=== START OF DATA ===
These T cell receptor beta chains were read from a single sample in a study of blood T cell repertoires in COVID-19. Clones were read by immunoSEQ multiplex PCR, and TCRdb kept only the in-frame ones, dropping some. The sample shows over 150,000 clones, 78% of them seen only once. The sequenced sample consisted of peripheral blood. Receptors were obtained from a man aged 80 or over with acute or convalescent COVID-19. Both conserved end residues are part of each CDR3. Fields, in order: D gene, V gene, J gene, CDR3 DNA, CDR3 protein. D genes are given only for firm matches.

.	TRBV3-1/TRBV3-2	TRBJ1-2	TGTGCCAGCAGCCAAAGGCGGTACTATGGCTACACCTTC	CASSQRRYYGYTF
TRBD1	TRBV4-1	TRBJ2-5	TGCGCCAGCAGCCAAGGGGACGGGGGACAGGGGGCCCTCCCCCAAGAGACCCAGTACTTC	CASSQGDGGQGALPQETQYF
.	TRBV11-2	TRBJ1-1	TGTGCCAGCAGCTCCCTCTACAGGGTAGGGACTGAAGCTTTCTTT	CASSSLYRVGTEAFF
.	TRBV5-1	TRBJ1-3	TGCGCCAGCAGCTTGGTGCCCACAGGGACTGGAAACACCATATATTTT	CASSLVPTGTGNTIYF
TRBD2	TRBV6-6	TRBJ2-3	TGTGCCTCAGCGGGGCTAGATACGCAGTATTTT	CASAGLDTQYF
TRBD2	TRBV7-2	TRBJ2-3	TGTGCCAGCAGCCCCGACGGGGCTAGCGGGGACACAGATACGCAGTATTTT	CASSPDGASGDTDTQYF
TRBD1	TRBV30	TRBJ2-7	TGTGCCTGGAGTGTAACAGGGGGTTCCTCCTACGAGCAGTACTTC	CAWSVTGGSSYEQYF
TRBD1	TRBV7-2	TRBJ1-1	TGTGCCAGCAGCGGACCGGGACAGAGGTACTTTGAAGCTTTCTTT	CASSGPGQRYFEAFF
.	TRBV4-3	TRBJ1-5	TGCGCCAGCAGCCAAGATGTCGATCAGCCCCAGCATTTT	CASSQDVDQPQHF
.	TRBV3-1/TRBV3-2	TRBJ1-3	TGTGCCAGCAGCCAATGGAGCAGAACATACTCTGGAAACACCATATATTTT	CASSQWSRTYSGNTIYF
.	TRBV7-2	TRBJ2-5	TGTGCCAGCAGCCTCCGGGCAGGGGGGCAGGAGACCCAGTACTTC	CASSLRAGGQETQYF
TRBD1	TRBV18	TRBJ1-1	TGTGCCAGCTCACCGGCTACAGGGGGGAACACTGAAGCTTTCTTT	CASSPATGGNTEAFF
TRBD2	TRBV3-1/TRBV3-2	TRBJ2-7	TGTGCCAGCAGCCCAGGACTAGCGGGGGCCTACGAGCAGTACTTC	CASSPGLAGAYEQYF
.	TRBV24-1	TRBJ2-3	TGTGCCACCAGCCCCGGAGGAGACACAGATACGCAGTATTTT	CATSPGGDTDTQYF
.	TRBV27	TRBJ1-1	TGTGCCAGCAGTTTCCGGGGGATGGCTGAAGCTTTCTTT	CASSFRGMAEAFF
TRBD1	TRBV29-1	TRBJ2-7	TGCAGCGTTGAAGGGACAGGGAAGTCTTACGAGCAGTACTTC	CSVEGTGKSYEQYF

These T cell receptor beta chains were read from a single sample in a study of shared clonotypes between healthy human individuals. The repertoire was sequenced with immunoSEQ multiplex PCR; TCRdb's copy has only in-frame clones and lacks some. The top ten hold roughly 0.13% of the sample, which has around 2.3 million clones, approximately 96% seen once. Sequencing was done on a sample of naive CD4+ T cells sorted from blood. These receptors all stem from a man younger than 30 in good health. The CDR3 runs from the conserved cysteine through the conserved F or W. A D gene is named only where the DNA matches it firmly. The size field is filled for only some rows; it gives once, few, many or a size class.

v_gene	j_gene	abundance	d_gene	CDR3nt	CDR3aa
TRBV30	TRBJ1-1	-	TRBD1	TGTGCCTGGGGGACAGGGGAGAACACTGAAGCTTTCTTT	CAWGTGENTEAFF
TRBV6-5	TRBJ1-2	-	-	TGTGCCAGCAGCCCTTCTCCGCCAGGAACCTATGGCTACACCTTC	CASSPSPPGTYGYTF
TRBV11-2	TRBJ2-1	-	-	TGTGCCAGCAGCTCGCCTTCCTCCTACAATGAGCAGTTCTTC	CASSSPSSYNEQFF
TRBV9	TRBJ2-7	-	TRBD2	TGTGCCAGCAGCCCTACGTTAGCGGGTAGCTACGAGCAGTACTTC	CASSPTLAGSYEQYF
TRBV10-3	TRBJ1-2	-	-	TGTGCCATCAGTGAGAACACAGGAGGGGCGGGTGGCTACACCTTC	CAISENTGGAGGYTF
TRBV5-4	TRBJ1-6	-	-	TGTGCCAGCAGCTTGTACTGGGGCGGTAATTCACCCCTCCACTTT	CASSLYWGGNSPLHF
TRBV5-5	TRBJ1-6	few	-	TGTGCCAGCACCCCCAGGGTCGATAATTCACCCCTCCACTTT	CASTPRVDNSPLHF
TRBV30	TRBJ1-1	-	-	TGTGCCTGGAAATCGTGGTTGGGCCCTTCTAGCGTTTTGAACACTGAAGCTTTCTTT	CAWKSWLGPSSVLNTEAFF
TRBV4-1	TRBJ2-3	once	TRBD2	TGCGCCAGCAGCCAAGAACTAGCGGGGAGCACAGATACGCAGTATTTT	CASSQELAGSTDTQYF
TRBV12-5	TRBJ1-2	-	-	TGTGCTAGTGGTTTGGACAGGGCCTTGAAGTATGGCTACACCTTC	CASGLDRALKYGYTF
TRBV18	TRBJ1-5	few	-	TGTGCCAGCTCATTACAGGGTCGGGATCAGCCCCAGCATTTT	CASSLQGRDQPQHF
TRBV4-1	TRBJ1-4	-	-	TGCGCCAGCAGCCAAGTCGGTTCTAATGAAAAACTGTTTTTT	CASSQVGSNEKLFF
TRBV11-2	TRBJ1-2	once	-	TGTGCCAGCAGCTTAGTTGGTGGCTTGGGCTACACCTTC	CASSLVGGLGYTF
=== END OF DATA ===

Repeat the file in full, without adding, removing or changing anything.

These T cell receptor beta chains were read from a single sample in a study of blood T cell repertoires in COVID-19. Clones were read by immunoSEQ multiplex PCR, and TCRdb kept only the in-frame ones, dropping some. The sample shows over 150,000 clones, 78% of them seen only once. The sequenced sample consisted of peripheral blood. Receptors were obtained from a man aged 80 or over with acute or convalescent COVID-19. Both conserved end residues are part of each CDR3. Fields, in order: D gene, V gene, J gene, CDR3 DNA, CDR3 protein. D genes are given only for firm matches.

.	TRBV3-1/TRBV3-2	TRBJ1-2	TGTGCCAGCAGCCAAAGGCGGTACTATGGCTACACCTTC	CASSQRRYYGYTF
TRBD1	TRBV4-1	TRBJ2-5	TGCGCCAGCAGCCAAGGGGACGGGGGACAGGGGGCCCTCCCCCAAGAGACCCAGTACTTC	CASSQGDGGQGALPQETQYF
.	TRBV11-2	TRBJ1-1	TGTGCCAGCAGCTCCCTCTACAGGGTAGGGACTGAAGCTTTCTTT	CASSSLYRVGTEAFF
.	TRBV5-1	TRBJ1-3	TGCGCCAGCAGCTTGGTGCCCACAGGGACTGGAAACACCATATATTTT	CASSLVPTGTGNTIYF
TRBD2	TRBV6-6	TRBJ2-3	TGTGCCTCAGCGGGGCTAGATACGCAGTATTTT	CASAGLDTQYF
TRBD2	TRBV7-2	TRBJ2-3	TGTGCCAGCAGCCCCGACGGGGCTAGCGGGGACACAGATACGCAGTATTTT	CASSPDGASGDTDTQYF
TRBD1	TRBV30	TRBJ2-7	TGTGCCTGGAGTGTAACAGGGGGTTCCTCCTACGAGCAGTACTTC	CAWSVTGGSSYEQYF
TRBD1	TRBV7-2	TRBJ1-1	TGTGCCAGCAGCGGACCGGGACAGAGGTACTTTGAAGCTTTCTTT	CASSGPGQRYFEAFF
.	TRBV4-3	TRBJ1-5	TGCGCCAGCAGCCAAGATGTCGATCAGCCCCAGCATTTT	CASSQDVDQPQHF
.	TRBV3-1/TRBV3-2	TRBJ1-3	TGTGCCAGCAGCCAATGGAGCAGAACATACTCTGGAAACACCATATATTTT	CASSQWSRTYSGNTIYF
.	TRBV7-2	TRBJ2-5	TGTGCCAGCAGCCTCCGGGCAGGGGGGCAGGAGACCCAGTACTTC	CASSLRAGGQETQYF
TRBD1	TRBV18	TRBJ1-1	TGTGCCAGCTCACCGGCTACAGGGGGGAACACTGAAGCTTTCTTT	CASSPATGGNTEAFF
TRBD2	TRBV3-1/TRBV3-2	TRBJ2-7	TGTGCCAGCAGCCCAGGACTAGCGGGGGCCTACGAGCAGTACTTC	CASSPGLAGAYEQYF
.	TRBV24-1	TRBJ2-3	TGTGCCACCAGCCCCGGAGGAGACACAGATACGCAGTATTTT	CATSPGGDTDTQYF
.	TRBV27	TRBJ1-1	TGTGCCAGCAGTTTCCGGGGGATGGCTGAAGCTTTCTTT	CASSFRGMAEAFF
TRBD1	TRBV29-1	TRBJ2-7	TGCAGCGTTGAAGGGACAGGGAAGTCTTACGAGCAGTACTTC	CSVEGTGKSYEQYF

These T cell receptor beta chains were read from a single sample in a study of shared clonotypes between healthy human individuals. The repertoire was sequenced with immunoSEQ multiplex PCR; TCRdb's copy has only in-frame clones and lacks some. The top ten hold roughly 0.13% of the sample, which has around 2.3 million clones, approximately 96% seen once. Sequencing was done on a sample of naive CD4+ T cells sorted from blood. These receptors all stem from a man younger than 30 in good health. The CDR3 runs from the conserved cysteine through the conserved F or W. A D gene is named only where the DNA matches it firmly. The size field is filled for only some rows; it gives once, few, many or a size class.

v_gene	j_gene	abundance	d_gene	CDR3nt	CDR3aa
TRBV30	TRBJ1-1	-	TRBD1	TGTGCCTGGGGGACAGGGGAGAACACTGAAGCTTTCTTT	CAWGTGENTEAFF
TRBV6-5	TRBJ1-2	-	-	TGTGCCAGCAGCCCTTCTCCGCCAGGAACCTATGGCTACACCTTC	CASSPSPPGTYGYTF
TRBV11-2	TRBJ2-1	-	-	TGTGCCAGCAGCTCGCCTTCCTCCTACAATGAGCAGTTCTTC	CASSSPSSYNEQFF
TRBV9	TRBJ2-7	-	TRBD2	TGTGCCAGCAGCCCTACGTTAGCGGGTAGCTACGAGCAGTACTTC	CASSPTLAGSYEQYF
TRBV10-3	TRBJ1-2	-	-	TGTGCCATCAGTGAGAACACAGGAGGGGCGGGTGGCTACACCTTC	CAISENTGGAGGYTF
TRBV5-4	TRBJ1-6	-	-	TGTGCCAGCAGCTTGTACTGGGGCGGTAATTCACCCCTCCACTTT	CASSLYWGGNSPLHF
TRBV5-5	TRBJ1-6	few	-	TGTGCCAGCACCCCCAGGGTCGATAATTCACCCCTCCACTTT	CASTPRVDNSPLHF
TRBV30	TRBJ1-1	-	-	TGTGCCTGGAAATCGTGGTTGGGCCCTTCTAGCGTTTTGAACACTGAAGCTTTCTTT	CAWKSWLGPSSVLNTEAFF
TRBV4-1	TRBJ2-3	once	TRBD2	TGCGCCAGCAGCCAAGAACTAGCGGGGAGCACAGATACGCAGTATTTT	CASSQELAGSTDTQYF
TRBV12-5	TRBJ1-2	-	-	TGTGCTAGTGGTTTGGACAGGGCCTTGAAGTATGGCTACACCTTC	CASGLDRALKYGYTF
TRBV18	TRBJ1-5	few	-	TGTGCCAGCTCATTACAGGGTCGGGATCAGCCCCAGCATTTT	CASSLQGRDQPQHF
TRBV4-1	TRBJ1-4	-	-	TGCGCCAGCAGCCAAGTCGGTTCTAATGAAAAACTGTTTTTT	CASSQVGSNEKLFF
TRBV11-2	TRBJ1-2	once	-	TGTGCCAGCAGCTTAGTTGGTGGCTTGGGCTACACCTTC	CASSLVGGLGYTF